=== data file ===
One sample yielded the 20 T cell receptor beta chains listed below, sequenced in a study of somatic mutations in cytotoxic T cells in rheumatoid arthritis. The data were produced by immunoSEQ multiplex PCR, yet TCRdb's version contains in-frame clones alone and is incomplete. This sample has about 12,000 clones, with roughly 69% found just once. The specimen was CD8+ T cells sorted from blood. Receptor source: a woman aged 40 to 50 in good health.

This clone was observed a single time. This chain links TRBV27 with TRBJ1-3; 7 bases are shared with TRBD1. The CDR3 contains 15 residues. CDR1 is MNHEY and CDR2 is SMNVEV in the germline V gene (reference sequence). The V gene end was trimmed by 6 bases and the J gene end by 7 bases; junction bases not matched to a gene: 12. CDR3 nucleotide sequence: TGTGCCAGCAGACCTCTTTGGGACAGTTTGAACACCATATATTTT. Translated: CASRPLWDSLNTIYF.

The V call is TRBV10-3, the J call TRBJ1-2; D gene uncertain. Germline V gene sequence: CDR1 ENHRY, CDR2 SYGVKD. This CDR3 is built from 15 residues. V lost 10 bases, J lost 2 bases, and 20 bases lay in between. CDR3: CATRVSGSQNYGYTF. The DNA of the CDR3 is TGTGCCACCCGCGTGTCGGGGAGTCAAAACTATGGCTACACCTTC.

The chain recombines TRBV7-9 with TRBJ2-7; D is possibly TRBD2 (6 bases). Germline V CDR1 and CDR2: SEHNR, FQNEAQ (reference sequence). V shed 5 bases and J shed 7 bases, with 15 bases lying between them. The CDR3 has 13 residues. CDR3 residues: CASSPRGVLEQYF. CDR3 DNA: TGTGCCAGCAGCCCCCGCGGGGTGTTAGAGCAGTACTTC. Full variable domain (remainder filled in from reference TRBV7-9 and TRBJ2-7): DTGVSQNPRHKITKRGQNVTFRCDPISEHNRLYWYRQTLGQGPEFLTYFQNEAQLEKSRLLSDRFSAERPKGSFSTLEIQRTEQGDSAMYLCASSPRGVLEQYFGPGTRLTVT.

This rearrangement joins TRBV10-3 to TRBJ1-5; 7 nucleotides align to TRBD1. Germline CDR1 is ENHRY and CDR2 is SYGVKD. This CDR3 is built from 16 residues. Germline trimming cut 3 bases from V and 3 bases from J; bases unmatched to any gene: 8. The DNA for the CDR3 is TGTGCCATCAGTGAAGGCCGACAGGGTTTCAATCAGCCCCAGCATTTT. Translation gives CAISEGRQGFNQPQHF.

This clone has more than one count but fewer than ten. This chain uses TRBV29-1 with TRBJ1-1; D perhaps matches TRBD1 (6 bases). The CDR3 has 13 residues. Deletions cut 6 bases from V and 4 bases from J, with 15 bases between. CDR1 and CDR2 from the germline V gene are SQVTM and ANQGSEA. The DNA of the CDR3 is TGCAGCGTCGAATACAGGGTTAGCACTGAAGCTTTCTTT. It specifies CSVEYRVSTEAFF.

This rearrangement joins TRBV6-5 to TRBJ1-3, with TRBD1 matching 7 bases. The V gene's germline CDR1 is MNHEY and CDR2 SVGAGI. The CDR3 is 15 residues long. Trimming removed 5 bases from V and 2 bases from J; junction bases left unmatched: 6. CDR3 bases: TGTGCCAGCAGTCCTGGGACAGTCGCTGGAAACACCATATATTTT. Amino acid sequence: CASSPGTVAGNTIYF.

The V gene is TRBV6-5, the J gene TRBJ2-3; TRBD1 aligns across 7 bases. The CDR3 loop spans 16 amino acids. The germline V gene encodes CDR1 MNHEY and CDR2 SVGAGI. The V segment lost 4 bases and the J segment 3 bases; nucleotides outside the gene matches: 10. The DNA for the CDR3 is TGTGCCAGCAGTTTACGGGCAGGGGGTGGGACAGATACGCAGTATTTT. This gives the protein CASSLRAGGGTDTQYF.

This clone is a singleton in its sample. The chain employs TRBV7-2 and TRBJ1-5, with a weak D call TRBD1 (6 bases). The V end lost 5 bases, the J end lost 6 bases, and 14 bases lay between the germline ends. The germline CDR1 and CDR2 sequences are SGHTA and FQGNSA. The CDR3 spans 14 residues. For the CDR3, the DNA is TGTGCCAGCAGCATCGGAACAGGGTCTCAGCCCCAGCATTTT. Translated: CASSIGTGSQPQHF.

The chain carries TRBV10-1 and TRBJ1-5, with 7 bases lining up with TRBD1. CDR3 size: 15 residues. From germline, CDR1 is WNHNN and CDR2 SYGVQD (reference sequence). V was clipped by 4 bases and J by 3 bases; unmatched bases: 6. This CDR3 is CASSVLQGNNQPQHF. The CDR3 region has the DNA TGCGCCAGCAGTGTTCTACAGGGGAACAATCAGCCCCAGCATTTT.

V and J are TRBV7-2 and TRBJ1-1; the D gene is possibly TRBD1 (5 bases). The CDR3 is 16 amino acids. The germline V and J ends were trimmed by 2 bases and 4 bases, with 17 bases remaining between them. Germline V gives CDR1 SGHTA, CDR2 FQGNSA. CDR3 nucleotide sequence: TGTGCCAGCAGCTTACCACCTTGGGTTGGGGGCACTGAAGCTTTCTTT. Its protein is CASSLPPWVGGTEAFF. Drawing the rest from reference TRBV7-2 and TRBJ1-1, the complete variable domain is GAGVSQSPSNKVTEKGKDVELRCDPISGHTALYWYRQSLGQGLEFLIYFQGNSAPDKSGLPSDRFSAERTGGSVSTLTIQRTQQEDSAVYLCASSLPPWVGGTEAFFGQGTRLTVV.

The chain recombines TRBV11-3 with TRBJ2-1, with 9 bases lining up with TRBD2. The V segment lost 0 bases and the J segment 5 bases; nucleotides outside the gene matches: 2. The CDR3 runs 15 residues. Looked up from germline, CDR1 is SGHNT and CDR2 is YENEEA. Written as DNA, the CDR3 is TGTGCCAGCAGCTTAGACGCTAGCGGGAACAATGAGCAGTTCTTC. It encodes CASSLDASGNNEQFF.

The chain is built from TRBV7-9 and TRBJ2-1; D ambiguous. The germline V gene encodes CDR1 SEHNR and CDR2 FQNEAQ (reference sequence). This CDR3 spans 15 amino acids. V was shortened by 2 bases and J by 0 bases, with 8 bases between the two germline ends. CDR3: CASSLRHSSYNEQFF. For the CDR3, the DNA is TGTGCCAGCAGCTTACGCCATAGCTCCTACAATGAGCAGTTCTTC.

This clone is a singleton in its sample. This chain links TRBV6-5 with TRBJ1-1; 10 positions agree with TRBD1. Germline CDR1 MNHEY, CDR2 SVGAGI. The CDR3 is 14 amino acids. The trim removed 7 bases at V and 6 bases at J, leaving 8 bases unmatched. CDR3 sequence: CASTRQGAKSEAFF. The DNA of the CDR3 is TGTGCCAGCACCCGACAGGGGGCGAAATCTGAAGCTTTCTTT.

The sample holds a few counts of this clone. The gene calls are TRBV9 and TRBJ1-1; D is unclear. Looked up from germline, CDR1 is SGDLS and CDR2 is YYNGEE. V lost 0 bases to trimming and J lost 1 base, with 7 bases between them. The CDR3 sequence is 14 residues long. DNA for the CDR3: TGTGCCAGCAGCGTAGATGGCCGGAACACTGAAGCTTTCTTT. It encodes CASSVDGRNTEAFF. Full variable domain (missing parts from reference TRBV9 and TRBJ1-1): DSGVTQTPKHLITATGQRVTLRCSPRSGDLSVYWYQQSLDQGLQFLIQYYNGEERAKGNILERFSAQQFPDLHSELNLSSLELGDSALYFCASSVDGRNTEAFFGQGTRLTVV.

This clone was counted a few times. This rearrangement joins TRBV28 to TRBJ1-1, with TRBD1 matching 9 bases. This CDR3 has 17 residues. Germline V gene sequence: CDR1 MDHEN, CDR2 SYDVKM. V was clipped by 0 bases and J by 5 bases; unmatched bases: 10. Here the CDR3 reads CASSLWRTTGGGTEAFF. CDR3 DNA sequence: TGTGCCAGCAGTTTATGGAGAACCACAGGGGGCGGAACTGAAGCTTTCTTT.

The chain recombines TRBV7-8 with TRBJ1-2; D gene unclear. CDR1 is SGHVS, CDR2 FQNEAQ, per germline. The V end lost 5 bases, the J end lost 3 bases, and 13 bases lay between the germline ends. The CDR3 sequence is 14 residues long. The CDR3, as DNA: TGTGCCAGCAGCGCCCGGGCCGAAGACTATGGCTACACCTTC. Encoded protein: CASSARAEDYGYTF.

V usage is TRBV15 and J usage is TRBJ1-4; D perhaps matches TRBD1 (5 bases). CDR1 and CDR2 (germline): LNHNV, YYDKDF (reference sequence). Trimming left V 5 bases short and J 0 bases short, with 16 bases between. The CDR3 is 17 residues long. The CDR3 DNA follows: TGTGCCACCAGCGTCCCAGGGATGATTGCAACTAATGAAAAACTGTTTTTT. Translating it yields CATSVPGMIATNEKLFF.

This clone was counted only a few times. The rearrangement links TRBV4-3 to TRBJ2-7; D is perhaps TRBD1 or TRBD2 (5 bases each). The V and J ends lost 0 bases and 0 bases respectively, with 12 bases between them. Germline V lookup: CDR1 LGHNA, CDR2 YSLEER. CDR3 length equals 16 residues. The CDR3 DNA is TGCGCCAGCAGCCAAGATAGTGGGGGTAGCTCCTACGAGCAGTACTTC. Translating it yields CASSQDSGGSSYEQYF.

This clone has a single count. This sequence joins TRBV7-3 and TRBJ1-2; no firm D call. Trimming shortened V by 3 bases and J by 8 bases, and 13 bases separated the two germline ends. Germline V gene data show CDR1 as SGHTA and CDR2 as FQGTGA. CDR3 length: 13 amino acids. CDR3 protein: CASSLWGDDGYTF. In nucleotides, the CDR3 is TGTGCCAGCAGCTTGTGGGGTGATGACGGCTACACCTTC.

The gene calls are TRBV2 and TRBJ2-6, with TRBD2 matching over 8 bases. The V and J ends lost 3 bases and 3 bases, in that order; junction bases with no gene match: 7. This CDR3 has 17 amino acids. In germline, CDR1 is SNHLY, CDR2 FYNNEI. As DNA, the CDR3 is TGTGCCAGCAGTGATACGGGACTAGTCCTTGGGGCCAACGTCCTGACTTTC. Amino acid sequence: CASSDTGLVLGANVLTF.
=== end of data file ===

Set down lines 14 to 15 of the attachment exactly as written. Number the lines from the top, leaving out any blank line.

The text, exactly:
This clone is a singleton in its sample. This chain links TRBV6-5 with TRBJ1-1; 10 positions agree with TRBD1. Germline CDR1 MNHEY, CDR2 SVGAGI. The CDR3 is 14 amino acids. The trim removed 7 bases at V and 6 bases at J, leaving 8 bases unmatched. CDR3 sequence: CASTRQGAKSEAFF. The DNA of the CDR3 is TGTGCCAGCACCCGACAGGGGGCGAAATCTGAAGCTTTCTTT.

The sample holds a few counts of this clone. The gene calls are TRBV9 and TRBJ1-1; D is unclear. Looked up from germline, CDR1 is SGDLS and CDR2 is YYNGEE. V lost 0 bases to trimming and J lost 1 base, with 7 bases between them. The CDR3 sequence is 14 residues long. DNA for the CDR3: TGTGCCAGCAGCGTAGATGGCCGGAACACTGAAGCTTTCTTT. It encodes CASSVDGRNTEAFF. Full variable domain (missing parts from reference TRBV9 and TRBJ1-1): DSGVTQTPKHLITATGQRVTLRCSPRSGDLSVYWYQQSLDQGLQFLIQYYNGEERAKGNILERFSAQQFPDLHSELNLSSLELGDSALYFCASSVDGRNTEAFFGQGTRLTVV.